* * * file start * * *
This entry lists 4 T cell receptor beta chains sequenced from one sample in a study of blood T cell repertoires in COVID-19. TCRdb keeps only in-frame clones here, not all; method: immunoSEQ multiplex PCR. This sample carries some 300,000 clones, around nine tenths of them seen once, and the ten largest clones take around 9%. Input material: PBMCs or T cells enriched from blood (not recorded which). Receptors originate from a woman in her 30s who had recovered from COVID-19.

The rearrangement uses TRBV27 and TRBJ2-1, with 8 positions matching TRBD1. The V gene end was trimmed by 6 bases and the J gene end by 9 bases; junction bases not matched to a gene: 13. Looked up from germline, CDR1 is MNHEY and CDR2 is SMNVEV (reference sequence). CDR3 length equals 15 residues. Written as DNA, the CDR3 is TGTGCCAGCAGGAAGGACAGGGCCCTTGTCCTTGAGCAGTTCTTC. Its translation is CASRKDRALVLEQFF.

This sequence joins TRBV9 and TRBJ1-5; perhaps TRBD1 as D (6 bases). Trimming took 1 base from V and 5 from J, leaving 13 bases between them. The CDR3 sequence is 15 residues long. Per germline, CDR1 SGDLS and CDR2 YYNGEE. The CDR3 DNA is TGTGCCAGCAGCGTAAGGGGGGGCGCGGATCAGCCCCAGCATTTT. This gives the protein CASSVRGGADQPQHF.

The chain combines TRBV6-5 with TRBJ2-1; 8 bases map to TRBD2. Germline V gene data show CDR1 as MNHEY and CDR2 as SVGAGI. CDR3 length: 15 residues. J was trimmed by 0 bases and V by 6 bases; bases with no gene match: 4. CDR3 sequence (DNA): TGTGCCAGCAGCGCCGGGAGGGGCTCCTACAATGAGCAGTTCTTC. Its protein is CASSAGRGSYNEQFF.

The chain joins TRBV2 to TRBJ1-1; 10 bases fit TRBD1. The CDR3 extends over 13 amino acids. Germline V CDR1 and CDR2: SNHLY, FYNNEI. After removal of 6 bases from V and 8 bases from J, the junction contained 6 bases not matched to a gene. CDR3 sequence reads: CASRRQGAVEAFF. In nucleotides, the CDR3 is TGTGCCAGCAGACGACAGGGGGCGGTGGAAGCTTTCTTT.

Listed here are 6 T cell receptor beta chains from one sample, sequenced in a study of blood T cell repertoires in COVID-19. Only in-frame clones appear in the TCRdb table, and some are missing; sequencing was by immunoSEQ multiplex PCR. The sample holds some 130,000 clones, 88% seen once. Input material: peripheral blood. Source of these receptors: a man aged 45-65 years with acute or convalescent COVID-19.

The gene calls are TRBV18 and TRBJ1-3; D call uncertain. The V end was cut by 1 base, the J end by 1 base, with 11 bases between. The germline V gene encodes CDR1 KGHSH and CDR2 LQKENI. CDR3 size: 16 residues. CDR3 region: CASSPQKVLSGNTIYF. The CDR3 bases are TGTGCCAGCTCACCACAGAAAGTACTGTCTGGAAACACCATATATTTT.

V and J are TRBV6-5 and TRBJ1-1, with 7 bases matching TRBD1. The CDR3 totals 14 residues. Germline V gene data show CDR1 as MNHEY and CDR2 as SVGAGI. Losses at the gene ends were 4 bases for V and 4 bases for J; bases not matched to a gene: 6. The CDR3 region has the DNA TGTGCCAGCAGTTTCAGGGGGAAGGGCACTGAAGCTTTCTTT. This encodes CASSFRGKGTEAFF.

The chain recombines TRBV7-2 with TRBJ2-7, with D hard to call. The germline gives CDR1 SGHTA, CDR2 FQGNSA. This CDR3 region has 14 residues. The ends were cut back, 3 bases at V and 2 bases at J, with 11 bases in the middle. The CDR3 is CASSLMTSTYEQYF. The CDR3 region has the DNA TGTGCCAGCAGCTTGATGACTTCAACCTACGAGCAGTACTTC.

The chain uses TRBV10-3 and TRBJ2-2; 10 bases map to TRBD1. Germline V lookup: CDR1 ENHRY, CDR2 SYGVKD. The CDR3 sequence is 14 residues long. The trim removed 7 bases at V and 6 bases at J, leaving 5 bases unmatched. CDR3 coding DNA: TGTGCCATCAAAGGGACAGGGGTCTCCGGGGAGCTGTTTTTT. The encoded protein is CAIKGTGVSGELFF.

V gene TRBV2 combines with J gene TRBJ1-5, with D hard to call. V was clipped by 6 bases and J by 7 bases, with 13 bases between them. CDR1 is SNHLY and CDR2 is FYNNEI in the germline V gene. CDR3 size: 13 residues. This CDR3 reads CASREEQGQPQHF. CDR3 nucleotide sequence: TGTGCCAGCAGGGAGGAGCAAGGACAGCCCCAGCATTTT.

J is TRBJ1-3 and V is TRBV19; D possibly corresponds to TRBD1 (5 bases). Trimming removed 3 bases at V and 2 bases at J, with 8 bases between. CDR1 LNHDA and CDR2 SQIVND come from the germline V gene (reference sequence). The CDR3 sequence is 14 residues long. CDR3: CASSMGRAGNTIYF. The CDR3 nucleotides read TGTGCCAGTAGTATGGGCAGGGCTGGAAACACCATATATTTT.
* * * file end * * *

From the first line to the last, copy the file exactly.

This entry lists 4 T cell receptor beta chains sequenced from one sample in a study of blood T cell repertoires in COVID-19. TCRdb keeps only in-frame clones here, not all; method: immunoSEQ multiplex PCR. This sample carries some 300,000 clones, around nine tenths of them seen once, and the ten largest clones take around 9%. Input material: PBMCs or T cells enriched from blood (not recorded which). Receptors originate from a woman in her 30s who had recovered from COVID-19.

The rearrangement uses TRBV27 and TRBJ2-1, with 8 positions matching TRBD1. The V gene end was trimmed by 6 bases and the J gene end by 9 bases; junction bases not matched to a gene: 13. Looked up from germline, CDR1 is MNHEY and CDR2 is SMNVEV (reference sequence). CDR3 length equals 15 residues. Written as DNA, the CDR3 is TGTGCCAGCAGGAAGGACAGGGCCCTTGTCCTTGAGCAGTTCTTC. Its translation is CASRKDRALVLEQFF.

This sequence joins TRBV9 and TRBJ1-5; perhaps TRBD1 as D (6 bases). Trimming took 1 base from V and 5 from J, leaving 13 bases between them. The CDR3 sequence is 15 residues long. Per germline, CDR1 SGDLS and CDR2 YYNGEE. The CDR3 DNA is TGTGCCAGCAGCGTAAGGGGGGGCGCGGATCAGCCCCAGCATTTT. This gives the protein CASSVRGGADQPQHF.

The chain combines TRBV6-5 with TRBJ2-1; 8 bases map to TRBD2. Germline V gene data show CDR1 as MNHEY and CDR2 as SVGAGI. CDR3 length: 15 residues. J was trimmed by 0 bases and V by 6 bases; bases with no gene match: 4. CDR3 sequence (DNA): TGTGCCAGCAGCGCCGGGAGGGGCTCCTACAATGAGCAGTTCTTC. Its protein is CASSAGRGSYNEQFF.

The chain joins TRBV2 to TRBJ1-1; 10 bases fit TRBD1. The CDR3 extends over 13 amino acids. Germline V CDR1 and CDR2: SNHLY, FYNNEI. After removal of 6 bases from V and 8 bases from J, the junction contained 6 bases not matched to a gene. CDR3 sequence reads: CASRRQGAVEAFF. In nucleotides, the CDR3 is TGTGCCAGCAGACGACAGGGGGCGGTGGAAGCTTTCTTT.

Listed here are 6 T cell receptor beta chains from one sample, sequenced in a study of blood T cell repertoires in COVID-19. Only in-frame clones appear in the TCRdb table, and some are missing; sequencing was by immunoSEQ multiplex PCR. The sample holds some 130,000 clones, 88% seen once. Input material: peripheral blood. Source of these receptors: a man aged 45-65 years with acute or convalescent COVID-19.

The gene calls are TRBV18 and TRBJ1-3; D call uncertain. The V end was cut by 1 base, the J end by 1 base, with 11 bases between. The germline V gene encodes CDR1 KGHSH and CDR2 LQKENI. CDR3 size: 16 residues. CDR3 region: CASSPQKVLSGNTIYF. The CDR3 bases are TGTGCCAGCTCACCACAGAAAGTACTGTCTGGAAACACCATATATTTT.

V and J are TRBV6-5 and TRBJ1-1, with 7 bases matching TRBD1. The CDR3 totals 14 residues. Germline V gene data show CDR1 as MNHEY and CDR2 as SVGAGI. Losses at the gene ends were 4 bases for V and 4 bases for J; bases not matched to a gene: 6. The CDR3 region has the DNA TGTGCCAGCAGTTTCAGGGGGAAGGGCACTGAAGCTTTCTTT. This encodes CASSFRGKGTEAFF.

The chain recombines TRBV7-2 with TRBJ2-7, with D hard to call. The germline gives CDR1 SGHTA, CDR2 FQGNSA. This CDR3 region has 14 residues. The ends were cut back, 3 bases at V and 2 bases at J, with 11 bases in the middle. The CDR3 is CASSLMTSTYEQYF. The CDR3 region has the DNA TGTGCCAGCAGCTTGATGACTTCAACCTACGAGCAGTACTTC.

The chain uses TRBV10-3 and TRBJ2-2; 10 bases map to TRBD1. Germline V lookup: CDR1 ENHRY, CDR2 SYGVKD. The CDR3 sequence is 14 residues long. The trim removed 7 bases at V and 6 bases at J, leaving 5 bases unmatched. CDR3 coding DNA: TGTGCCATCAAAGGGACAGGGGTCTCCGGGGAGCTGTTTTTT. The encoded protein is CAIKGTGVSGELFF.

V gene TRBV2 combines with J gene TRBJ1-5, with D hard to call. V was clipped by 6 bases and J by 7 bases, with 13 bases between them. CDR1 is SNHLY and CDR2 is FYNNEI in the germline V gene. CDR3 size: 13 residues. This CDR3 reads CASREEQGQPQHF. CDR3 nucleotide sequence: TGTGCCAGCAGGGAGGAGCAAGGACAGCCCCAGCATTTT.

J is TRBJ1-3 and V is TRBV19; D possibly corresponds to TRBD1 (5 bases). Trimming removed 3 bases at V and 2 bases at J, with 8 bases between. CDR1 LNHDA and CDR2 SQIVND come from the germline V gene (reference sequence). The CDR3 sequence is 14 residues long. CDR3: CASSMGRAGNTIYF. The CDR3 nucleotides read TGTGCCAGTAGTATGGGCAGGGCTGGAAACACCATATATTTT.